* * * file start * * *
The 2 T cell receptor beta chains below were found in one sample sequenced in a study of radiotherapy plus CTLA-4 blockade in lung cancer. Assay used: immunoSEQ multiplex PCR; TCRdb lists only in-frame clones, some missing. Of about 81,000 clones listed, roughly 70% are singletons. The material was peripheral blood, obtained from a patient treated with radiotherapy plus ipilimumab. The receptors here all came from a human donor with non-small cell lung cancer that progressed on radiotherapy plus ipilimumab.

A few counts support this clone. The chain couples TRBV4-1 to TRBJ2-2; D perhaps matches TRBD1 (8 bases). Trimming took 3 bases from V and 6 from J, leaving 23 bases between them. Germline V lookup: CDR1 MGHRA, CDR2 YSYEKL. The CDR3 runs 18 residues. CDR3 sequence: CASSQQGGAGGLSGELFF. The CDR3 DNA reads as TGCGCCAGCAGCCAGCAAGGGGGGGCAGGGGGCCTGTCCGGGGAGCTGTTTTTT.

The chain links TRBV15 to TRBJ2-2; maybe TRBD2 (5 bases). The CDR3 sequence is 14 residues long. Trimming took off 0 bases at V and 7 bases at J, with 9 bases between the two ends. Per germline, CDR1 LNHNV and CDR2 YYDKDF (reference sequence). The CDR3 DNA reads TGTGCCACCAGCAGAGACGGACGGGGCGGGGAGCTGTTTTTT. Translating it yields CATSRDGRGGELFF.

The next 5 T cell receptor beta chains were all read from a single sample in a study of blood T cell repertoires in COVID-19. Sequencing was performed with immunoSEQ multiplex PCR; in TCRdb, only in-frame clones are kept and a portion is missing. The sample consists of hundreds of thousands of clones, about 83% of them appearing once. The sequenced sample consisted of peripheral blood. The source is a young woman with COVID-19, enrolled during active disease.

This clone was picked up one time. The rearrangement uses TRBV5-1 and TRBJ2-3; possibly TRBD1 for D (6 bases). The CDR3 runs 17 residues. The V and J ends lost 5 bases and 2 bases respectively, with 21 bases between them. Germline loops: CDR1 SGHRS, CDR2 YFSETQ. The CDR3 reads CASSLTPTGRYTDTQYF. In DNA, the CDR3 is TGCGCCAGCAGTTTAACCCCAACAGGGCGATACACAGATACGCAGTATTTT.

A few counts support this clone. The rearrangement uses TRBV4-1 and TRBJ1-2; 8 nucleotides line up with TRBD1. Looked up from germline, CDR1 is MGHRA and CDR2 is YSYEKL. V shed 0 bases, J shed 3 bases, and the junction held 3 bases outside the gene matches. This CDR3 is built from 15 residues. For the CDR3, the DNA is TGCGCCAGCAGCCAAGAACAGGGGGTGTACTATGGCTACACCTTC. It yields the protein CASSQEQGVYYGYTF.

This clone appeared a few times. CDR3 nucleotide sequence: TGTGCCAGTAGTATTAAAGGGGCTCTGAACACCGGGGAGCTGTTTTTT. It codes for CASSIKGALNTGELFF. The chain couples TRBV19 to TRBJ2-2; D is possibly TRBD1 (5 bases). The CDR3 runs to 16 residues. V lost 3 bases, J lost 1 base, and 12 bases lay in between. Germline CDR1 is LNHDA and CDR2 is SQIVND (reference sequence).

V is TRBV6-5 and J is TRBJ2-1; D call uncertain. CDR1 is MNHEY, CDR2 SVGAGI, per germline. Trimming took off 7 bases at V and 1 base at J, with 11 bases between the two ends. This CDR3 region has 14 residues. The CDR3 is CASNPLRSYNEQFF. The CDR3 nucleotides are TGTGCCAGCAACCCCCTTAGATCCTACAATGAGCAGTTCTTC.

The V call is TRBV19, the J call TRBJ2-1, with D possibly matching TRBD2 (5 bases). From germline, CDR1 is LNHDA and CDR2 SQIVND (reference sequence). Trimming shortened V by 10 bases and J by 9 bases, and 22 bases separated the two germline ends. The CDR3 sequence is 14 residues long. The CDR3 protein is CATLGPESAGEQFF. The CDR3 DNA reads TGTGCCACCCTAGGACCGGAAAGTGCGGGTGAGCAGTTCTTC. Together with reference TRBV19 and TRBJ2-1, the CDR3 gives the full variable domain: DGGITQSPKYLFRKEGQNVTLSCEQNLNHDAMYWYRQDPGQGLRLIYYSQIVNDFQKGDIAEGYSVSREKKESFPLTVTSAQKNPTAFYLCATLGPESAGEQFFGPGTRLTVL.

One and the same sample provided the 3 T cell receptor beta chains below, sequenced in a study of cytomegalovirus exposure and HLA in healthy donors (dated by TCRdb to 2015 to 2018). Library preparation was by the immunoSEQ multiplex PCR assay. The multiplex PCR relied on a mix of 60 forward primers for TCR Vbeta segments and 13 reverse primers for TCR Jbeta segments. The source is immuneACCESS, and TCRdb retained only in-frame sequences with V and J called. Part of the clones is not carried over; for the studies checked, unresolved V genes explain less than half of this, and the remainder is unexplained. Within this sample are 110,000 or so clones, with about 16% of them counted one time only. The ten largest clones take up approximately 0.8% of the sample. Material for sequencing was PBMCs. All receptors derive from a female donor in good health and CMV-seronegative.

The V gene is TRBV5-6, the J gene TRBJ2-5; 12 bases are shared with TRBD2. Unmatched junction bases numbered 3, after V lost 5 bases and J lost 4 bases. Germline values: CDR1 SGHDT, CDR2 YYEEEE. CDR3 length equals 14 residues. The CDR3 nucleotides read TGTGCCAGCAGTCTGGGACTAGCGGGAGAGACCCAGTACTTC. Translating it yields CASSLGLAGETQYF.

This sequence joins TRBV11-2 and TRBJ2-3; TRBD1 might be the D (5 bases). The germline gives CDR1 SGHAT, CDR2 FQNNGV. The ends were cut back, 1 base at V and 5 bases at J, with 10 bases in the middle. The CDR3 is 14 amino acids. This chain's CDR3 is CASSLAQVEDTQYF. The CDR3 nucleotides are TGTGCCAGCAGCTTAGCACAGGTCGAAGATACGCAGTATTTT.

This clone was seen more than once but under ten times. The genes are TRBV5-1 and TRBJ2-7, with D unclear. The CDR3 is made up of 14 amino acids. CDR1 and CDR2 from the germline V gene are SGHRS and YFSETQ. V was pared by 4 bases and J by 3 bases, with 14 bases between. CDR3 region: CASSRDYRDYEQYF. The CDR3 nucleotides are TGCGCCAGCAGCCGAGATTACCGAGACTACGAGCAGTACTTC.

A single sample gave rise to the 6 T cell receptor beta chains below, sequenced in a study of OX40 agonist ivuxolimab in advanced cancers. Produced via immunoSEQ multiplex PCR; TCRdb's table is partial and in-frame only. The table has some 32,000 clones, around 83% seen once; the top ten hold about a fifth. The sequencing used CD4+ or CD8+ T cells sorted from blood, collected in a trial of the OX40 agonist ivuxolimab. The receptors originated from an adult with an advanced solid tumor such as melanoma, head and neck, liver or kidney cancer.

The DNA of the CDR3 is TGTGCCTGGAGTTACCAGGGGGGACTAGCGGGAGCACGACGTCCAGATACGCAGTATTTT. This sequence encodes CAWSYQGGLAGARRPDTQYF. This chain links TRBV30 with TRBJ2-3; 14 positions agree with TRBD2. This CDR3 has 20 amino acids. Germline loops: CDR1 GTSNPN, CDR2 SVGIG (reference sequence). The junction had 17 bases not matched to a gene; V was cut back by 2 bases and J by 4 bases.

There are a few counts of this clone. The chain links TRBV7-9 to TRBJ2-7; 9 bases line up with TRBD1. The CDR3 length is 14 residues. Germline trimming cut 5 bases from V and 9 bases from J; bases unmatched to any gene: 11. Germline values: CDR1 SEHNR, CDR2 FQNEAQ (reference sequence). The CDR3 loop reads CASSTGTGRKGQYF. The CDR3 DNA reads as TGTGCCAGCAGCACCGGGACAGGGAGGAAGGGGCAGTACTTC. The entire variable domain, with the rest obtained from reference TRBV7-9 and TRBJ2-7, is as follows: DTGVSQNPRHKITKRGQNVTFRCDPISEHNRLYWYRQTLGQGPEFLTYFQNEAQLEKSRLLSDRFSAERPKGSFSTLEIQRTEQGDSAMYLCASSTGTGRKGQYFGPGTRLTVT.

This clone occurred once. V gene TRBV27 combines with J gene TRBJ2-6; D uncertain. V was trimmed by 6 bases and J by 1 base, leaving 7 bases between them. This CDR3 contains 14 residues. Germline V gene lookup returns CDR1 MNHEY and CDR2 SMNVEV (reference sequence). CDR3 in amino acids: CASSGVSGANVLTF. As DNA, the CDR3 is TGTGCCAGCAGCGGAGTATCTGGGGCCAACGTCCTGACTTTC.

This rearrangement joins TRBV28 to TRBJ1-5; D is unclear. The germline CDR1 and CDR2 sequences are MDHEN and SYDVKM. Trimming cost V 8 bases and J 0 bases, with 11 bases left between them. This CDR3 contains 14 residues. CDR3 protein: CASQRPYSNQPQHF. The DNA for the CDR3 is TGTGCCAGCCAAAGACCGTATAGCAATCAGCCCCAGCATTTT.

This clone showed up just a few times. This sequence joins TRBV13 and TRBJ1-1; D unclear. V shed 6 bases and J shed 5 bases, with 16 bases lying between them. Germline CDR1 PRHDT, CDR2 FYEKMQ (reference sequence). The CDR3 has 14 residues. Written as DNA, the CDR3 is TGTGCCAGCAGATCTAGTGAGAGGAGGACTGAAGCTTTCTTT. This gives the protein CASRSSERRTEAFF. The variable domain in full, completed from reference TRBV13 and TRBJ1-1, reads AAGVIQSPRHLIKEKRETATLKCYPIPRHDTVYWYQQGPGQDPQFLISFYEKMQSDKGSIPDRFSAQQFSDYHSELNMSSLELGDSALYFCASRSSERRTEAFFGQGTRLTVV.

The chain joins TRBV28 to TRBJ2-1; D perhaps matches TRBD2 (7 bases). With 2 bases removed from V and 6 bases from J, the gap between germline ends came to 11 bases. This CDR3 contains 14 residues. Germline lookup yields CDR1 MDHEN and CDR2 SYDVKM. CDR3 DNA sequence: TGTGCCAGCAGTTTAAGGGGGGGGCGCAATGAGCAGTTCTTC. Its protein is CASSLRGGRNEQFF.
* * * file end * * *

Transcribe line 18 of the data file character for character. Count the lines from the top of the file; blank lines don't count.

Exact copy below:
This rearrangement joins TRBV28 to TRBJ1-5; D is unclear. The germline CDR1 and CDR2 sequences are MDHEN and SYDVKM. Trimming cost V 8 bases and J 0 bases, with 11 bases left between them. This CDR3 contains 14 residues. CDR3 protein: CASQRPYSNQPQHF. The DNA for the CDR3 is TGTGCCAGCCAAAGACCGTATAGCAATCAGCCCCAGCATTTT.